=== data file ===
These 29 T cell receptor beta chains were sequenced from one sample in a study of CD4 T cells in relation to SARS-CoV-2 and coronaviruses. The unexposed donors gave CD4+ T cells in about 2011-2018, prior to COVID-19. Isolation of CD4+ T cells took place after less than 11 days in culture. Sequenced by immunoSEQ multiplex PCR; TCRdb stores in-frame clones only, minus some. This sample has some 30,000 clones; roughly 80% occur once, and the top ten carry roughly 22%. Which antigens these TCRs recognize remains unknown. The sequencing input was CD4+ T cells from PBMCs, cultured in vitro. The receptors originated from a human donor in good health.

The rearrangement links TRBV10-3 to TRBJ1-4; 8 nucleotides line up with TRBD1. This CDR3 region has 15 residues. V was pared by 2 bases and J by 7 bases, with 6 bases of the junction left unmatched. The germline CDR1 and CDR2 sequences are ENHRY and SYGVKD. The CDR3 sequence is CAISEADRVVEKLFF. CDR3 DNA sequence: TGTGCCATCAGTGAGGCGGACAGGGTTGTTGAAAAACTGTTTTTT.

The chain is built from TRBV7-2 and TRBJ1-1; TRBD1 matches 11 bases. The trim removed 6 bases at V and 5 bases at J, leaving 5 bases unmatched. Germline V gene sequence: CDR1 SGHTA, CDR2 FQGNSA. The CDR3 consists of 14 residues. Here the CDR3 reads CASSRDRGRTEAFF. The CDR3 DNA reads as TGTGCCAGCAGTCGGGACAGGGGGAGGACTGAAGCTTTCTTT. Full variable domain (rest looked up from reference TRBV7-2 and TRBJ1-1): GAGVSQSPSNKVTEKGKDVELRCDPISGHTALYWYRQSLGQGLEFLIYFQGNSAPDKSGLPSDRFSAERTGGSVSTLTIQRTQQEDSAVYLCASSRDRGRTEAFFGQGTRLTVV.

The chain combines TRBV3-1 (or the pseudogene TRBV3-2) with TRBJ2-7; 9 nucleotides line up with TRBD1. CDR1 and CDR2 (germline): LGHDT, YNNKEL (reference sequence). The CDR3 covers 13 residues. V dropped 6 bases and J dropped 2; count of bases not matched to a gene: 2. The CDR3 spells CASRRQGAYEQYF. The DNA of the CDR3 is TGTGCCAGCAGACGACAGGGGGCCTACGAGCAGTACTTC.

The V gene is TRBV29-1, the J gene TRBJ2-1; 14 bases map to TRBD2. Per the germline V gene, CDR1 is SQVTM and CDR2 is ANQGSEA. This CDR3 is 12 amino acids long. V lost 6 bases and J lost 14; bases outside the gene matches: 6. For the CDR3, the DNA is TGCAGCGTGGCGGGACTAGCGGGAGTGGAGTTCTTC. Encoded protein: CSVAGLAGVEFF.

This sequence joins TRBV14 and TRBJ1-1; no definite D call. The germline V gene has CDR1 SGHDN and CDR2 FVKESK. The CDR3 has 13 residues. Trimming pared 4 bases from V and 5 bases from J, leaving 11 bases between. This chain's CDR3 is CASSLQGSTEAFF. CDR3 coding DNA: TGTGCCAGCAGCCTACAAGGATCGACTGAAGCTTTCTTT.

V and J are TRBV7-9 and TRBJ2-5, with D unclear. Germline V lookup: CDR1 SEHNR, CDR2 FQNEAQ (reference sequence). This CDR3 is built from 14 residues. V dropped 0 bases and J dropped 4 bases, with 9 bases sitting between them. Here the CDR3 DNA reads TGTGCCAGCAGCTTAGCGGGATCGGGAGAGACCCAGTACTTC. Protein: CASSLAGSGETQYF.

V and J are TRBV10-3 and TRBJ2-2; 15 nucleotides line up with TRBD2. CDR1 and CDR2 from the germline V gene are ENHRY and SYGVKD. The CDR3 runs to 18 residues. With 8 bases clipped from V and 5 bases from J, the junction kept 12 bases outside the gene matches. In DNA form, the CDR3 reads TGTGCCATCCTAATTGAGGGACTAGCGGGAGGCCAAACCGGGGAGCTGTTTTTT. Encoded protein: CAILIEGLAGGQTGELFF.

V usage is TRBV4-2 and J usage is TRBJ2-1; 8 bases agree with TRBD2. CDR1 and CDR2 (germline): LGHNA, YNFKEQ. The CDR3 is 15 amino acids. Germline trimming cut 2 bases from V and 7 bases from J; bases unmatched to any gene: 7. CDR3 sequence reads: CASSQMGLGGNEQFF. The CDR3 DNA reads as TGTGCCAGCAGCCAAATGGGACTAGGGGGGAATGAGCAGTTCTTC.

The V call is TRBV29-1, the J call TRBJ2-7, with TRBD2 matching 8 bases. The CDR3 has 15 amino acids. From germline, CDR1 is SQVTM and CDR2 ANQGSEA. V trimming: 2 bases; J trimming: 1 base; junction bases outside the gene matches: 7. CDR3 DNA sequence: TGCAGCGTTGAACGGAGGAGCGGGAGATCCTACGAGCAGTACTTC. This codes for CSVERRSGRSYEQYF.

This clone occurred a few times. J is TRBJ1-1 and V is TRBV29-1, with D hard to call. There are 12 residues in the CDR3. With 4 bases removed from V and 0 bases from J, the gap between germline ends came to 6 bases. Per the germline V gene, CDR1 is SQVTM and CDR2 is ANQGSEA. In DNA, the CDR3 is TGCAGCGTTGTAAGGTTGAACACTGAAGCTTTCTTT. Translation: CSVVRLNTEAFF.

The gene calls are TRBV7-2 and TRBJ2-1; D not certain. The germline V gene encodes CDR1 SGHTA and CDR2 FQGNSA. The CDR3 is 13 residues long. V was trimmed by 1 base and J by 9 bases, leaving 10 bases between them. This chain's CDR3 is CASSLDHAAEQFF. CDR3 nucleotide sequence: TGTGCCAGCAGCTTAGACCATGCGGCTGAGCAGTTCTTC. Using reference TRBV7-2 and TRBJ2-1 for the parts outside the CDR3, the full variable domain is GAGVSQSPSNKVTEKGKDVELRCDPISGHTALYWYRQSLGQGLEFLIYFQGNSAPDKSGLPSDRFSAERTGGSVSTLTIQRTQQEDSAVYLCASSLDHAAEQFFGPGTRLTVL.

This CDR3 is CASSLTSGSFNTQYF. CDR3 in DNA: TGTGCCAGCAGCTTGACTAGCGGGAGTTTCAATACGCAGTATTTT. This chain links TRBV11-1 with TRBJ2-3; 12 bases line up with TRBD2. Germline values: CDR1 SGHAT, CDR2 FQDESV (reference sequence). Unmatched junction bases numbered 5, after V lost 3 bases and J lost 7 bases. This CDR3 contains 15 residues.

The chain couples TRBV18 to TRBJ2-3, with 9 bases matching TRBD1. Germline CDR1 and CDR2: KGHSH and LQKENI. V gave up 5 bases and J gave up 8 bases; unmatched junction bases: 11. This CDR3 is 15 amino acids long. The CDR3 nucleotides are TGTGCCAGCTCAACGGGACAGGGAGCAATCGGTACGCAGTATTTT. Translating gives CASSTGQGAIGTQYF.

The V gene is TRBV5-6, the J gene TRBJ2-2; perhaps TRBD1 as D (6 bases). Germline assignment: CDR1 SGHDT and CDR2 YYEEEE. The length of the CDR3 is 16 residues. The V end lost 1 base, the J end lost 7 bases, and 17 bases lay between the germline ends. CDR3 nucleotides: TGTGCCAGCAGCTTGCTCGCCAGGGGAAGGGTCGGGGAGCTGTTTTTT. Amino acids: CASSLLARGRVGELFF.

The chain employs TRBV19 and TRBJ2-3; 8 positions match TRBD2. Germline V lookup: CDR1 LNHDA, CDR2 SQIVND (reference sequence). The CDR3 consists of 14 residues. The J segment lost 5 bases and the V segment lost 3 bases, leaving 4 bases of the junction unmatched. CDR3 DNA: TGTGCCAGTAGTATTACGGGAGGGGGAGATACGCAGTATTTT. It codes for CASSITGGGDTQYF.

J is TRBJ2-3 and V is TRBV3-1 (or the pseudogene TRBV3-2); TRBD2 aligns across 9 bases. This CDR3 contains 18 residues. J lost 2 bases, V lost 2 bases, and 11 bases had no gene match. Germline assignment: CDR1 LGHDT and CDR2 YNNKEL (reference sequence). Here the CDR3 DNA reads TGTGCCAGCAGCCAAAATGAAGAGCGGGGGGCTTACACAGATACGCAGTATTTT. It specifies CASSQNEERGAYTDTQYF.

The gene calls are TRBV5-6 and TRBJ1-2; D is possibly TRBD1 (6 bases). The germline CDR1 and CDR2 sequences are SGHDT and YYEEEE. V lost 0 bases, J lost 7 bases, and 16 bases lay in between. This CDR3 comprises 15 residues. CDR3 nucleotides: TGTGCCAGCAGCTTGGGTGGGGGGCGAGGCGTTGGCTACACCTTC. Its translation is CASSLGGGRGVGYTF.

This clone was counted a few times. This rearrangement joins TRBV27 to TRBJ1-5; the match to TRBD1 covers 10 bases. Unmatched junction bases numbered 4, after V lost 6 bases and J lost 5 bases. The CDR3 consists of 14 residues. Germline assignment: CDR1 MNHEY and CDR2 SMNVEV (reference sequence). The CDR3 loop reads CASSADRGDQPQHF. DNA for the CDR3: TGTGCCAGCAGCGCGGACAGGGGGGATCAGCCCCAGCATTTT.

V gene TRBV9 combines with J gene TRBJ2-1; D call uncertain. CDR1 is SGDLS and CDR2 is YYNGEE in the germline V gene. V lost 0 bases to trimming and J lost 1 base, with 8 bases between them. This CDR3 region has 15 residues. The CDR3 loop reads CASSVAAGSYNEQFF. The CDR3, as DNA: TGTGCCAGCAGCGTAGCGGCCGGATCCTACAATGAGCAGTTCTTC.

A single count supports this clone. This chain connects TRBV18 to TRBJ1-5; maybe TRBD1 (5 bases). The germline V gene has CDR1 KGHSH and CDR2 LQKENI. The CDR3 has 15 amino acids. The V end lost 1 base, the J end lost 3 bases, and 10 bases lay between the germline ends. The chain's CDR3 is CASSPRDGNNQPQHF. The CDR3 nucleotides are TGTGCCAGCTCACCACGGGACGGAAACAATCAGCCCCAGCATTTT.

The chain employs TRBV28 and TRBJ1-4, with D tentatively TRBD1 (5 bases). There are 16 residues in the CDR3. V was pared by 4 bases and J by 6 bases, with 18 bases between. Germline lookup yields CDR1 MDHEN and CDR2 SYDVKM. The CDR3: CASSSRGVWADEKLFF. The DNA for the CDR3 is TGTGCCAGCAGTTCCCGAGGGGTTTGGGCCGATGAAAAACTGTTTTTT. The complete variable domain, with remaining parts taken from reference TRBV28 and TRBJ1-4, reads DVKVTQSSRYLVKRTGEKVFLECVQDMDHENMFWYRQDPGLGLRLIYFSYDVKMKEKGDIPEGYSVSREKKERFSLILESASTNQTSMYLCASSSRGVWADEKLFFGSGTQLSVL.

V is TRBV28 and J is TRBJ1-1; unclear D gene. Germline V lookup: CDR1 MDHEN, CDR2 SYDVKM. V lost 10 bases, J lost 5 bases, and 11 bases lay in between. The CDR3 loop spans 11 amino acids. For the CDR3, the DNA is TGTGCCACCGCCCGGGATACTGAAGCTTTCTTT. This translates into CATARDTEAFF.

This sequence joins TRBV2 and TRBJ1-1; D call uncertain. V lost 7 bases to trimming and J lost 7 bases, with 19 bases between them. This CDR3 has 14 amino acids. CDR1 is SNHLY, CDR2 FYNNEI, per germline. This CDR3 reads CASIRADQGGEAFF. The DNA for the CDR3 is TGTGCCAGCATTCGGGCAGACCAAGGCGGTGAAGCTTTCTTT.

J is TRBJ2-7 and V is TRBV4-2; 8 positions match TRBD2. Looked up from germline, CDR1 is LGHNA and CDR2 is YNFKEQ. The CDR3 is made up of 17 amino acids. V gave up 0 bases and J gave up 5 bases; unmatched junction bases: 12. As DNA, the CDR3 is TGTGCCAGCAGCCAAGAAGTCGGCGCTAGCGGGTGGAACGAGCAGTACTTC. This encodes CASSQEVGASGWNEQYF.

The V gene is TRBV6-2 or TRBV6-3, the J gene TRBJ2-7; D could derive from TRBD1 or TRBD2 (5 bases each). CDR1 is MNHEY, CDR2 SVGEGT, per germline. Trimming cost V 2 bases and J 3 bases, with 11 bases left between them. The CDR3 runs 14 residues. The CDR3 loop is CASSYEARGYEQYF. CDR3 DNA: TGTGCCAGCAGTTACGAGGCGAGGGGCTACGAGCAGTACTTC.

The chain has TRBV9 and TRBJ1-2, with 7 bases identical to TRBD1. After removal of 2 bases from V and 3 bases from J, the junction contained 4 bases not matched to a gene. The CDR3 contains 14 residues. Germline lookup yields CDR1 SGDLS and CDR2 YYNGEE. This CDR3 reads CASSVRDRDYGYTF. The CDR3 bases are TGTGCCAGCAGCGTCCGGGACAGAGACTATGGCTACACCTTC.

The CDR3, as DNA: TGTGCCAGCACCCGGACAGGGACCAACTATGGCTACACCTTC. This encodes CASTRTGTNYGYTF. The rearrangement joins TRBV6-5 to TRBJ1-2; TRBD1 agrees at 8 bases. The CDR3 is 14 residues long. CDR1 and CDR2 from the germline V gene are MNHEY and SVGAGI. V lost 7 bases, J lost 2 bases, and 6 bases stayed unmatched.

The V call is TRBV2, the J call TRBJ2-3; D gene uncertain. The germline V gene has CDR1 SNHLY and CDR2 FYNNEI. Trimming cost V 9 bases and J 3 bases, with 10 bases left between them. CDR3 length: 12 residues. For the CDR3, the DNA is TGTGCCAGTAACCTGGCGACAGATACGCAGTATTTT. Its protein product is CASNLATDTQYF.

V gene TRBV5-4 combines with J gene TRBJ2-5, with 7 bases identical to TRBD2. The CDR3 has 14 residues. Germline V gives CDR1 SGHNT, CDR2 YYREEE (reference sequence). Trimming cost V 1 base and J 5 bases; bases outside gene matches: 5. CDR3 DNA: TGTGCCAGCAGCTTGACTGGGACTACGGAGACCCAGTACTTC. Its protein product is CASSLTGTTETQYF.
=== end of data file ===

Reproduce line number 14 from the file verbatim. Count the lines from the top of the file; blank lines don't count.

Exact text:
The chain couples TRBV18 to TRBJ2-3, with 9 bases matching TRBD1. Germline CDR1 and CDR2: KGHSH and LQKENI. V gave up 5 bases and J gave up 8 bases; unmatched junction bases: 11. This CDR3 is 15 amino acids long. The CDR3 nucleotides are TGTGCCAGCTCAACGGGACAGGGAGCAATCGGTACGCAGTATTTT. Translating gives CASSTGQGAIGTQYF.